Chicago activists mobilize to oppose nationwide ICE raids expected this weekend

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CHICAGO — A nationwide immigration enforcement operation targeting people who are in the United States illegally is expected to begin this weekend after it was postponed last month by President Donald Trump, according to two administration officials and immigrant activists. The operation, which has sparked outrage and concern among immigrant-rights advocates, would target people with final deportation orders, including families whose immigration cases were fast-tracked by judges in 10 major cities, including Chicago, Los Angeles, New York and Miami. As many as 6,000 people could be detained, many in danger of deportation. “Our communities have been in constant fear,” Estela Vara, a Chicago-area organizer said Thursday at a rally outside the city’s Immigration and Custom Enforcement (ICE) offices where some activists chanted “Immigration Not Deportation!” Mayor Lori Lightfoot issued the following statement regarding the operation:
“As a Welcoming City, Chicago will never tolerate the threat of ICE forcing our residents and families to live in fear. Earlier this month, Mayor Lightfoot was definitive in her directive to CPD not to cooperate with or facilitate any ICE effort to target migrant families, and we will continue to object to any planned raids this weekend. The City continues to work closely with community groups and other organizations in the face of this latest threat and to continue defending the rights of our immigrant and refugee communities who call Chicago home.”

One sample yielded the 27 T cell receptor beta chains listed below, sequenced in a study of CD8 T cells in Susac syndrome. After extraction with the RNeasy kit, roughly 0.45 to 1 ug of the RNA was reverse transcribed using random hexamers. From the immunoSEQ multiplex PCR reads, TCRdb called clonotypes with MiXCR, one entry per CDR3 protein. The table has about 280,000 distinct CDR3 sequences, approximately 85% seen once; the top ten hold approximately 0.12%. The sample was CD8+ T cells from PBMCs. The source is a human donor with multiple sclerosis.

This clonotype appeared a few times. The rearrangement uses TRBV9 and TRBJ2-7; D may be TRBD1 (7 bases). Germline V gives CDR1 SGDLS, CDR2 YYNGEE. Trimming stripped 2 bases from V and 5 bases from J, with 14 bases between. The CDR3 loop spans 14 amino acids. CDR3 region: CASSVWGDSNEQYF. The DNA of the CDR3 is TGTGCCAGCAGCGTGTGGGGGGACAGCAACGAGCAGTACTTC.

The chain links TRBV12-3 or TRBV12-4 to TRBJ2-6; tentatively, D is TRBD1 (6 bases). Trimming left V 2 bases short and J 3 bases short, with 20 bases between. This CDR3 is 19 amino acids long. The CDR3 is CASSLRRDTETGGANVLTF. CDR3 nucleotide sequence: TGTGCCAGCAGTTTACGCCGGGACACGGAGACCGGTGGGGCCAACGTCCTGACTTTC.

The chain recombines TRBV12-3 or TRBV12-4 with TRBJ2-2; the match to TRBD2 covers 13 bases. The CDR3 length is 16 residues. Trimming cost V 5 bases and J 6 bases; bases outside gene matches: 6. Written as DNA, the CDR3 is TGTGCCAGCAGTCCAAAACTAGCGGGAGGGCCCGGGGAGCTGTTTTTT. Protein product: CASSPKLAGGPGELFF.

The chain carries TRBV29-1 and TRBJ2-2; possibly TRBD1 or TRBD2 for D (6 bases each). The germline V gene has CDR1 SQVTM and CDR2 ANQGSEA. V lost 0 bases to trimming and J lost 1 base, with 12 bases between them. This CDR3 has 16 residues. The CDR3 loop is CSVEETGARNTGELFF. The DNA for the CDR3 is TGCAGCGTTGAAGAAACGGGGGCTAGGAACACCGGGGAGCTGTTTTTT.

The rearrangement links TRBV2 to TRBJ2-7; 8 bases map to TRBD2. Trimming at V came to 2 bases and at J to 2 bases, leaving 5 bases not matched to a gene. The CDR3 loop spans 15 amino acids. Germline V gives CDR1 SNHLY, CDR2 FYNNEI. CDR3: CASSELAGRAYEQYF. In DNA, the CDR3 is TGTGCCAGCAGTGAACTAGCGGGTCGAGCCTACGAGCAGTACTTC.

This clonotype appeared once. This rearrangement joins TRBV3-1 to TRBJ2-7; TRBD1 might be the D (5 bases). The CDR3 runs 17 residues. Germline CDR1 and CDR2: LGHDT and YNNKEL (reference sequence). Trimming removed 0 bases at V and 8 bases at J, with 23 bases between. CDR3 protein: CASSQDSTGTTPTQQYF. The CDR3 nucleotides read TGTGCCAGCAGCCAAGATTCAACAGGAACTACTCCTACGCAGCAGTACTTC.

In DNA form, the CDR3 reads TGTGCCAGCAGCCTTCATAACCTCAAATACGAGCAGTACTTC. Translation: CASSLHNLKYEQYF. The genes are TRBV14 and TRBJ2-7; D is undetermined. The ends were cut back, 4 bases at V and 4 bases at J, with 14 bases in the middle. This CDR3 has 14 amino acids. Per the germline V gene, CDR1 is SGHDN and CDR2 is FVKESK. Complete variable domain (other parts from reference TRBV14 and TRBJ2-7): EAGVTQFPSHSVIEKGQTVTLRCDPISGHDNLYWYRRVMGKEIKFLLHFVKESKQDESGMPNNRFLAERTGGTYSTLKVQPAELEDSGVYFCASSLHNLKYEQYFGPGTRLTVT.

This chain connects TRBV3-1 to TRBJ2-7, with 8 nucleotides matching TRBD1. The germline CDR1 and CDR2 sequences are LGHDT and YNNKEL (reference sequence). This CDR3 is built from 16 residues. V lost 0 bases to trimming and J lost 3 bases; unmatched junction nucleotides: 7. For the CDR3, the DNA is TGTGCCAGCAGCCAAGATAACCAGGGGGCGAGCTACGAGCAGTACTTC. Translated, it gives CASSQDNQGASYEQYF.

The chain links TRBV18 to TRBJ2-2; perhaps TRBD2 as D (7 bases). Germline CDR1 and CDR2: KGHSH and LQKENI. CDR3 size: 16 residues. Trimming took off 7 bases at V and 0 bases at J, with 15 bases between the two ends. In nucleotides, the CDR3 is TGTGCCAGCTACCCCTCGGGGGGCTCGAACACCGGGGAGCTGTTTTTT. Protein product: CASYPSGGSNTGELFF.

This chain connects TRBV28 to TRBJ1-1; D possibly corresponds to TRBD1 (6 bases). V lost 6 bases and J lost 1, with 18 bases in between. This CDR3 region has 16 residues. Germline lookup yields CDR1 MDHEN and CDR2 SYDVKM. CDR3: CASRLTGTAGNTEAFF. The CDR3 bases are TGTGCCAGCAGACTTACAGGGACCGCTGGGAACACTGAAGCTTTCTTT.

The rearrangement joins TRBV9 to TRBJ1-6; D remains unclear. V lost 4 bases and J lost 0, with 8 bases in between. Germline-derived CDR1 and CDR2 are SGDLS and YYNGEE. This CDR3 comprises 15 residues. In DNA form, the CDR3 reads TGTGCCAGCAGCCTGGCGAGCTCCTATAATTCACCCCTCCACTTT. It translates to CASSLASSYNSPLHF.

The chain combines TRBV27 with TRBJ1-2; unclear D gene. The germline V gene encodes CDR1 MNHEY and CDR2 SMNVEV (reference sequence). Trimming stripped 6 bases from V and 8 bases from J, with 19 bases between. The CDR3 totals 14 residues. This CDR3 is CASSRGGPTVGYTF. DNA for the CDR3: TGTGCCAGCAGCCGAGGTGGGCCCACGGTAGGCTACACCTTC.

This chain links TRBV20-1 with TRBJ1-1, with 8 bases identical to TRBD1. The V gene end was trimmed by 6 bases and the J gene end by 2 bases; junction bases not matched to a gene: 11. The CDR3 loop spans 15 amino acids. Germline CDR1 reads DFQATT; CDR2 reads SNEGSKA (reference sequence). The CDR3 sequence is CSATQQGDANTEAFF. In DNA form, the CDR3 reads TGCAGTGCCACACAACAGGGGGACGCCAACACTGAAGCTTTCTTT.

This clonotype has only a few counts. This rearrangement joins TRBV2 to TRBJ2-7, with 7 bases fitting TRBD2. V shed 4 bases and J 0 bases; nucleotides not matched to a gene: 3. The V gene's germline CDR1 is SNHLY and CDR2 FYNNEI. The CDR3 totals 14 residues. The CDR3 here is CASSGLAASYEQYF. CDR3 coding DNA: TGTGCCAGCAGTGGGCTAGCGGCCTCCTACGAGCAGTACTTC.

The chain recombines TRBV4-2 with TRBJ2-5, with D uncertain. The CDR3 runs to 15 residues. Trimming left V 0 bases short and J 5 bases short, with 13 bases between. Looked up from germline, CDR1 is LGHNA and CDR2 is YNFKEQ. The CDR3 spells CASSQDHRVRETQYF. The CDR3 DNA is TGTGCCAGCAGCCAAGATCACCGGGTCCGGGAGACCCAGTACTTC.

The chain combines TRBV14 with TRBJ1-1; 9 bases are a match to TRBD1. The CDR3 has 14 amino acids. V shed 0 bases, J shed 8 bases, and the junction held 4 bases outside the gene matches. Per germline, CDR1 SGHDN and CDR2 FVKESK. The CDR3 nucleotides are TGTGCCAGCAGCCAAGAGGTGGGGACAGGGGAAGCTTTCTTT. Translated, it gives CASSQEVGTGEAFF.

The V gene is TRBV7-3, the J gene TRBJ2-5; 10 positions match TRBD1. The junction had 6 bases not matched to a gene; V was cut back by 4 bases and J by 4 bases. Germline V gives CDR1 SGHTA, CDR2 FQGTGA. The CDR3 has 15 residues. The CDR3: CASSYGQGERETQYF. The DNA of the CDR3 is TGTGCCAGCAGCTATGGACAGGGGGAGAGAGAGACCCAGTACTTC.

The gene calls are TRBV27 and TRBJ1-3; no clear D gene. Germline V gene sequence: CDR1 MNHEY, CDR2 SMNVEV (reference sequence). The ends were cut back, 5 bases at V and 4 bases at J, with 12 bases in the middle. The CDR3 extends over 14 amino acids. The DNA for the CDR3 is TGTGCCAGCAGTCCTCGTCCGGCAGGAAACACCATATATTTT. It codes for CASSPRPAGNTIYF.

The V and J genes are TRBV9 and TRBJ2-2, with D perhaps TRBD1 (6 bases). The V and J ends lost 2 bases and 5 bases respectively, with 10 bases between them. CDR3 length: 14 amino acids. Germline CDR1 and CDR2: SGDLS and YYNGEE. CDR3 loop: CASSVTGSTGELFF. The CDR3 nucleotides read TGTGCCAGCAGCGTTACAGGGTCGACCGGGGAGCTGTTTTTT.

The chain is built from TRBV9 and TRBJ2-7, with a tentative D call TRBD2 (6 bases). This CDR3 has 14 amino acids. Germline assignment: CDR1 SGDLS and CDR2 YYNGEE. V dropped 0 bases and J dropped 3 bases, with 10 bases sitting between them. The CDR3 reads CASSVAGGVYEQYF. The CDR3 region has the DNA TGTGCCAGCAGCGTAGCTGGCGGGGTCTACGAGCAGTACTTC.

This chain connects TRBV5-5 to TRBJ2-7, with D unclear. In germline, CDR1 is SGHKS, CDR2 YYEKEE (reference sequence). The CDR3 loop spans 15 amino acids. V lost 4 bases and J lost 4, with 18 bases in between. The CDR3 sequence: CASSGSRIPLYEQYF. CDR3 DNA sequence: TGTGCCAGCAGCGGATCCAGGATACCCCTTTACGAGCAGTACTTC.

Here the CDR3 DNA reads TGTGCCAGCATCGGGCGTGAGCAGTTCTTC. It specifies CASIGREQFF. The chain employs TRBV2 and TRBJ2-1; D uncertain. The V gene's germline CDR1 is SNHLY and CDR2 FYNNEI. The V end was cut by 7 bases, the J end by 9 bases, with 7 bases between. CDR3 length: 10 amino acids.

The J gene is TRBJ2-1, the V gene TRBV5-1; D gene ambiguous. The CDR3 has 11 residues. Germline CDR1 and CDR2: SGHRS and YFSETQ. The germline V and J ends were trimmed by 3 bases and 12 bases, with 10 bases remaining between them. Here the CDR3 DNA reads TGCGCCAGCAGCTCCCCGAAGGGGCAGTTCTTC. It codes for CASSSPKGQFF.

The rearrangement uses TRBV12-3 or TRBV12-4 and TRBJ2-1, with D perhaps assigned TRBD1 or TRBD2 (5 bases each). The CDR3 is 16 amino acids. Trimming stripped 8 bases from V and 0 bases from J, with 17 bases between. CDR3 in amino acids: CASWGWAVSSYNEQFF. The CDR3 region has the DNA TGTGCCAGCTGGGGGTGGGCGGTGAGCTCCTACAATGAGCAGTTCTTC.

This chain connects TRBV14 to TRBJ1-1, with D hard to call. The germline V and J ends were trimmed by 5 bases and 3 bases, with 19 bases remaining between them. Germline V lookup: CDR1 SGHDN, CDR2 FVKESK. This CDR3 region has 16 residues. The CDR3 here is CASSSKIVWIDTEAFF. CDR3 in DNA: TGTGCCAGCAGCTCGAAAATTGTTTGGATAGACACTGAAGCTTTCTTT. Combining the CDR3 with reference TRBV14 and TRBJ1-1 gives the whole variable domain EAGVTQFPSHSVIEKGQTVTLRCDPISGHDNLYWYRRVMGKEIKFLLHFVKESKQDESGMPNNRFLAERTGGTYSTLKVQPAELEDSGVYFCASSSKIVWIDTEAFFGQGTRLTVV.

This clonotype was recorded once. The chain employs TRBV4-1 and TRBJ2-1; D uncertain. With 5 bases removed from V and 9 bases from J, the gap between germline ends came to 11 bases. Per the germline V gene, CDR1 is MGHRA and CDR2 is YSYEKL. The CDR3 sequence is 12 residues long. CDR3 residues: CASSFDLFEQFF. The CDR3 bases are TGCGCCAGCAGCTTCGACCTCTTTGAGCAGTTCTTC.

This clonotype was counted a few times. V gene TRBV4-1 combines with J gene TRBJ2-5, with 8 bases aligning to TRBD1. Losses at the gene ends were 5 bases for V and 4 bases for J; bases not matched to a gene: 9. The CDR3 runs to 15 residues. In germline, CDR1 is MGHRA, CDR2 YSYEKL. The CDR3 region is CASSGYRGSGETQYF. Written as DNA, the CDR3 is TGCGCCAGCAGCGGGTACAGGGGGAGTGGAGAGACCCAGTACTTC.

“A lot of these issues regarding immigration and the fear and uncertainty about what’s happening is falling  disproportionately and harshly on our children,” Lightfoot said. The sweep remains in flux and could begin later, according to the administration officials, who were not authorized to discuss the matter publicly and spoke on condition of anonymity. Still, activists ramped up efforts to prepare by bolstering know-your-rights pocket guides, circulating information about hotlines and planning public demonstrations. Organizers estimated that a rally planned for 11 a.m. Saturday at Daley Plaza would draw around 10,000 people. The operation is similar to ones conducted regularly since 2003 that often produce hundreds of arrests. It is slightly unusual to target families, as opposed to immigrants with criminal histories, but it’s not unprecedented. The Obama and Trump administrations have targeted families in previous operations. But this latest effort is notable because of the politics swirling around it.


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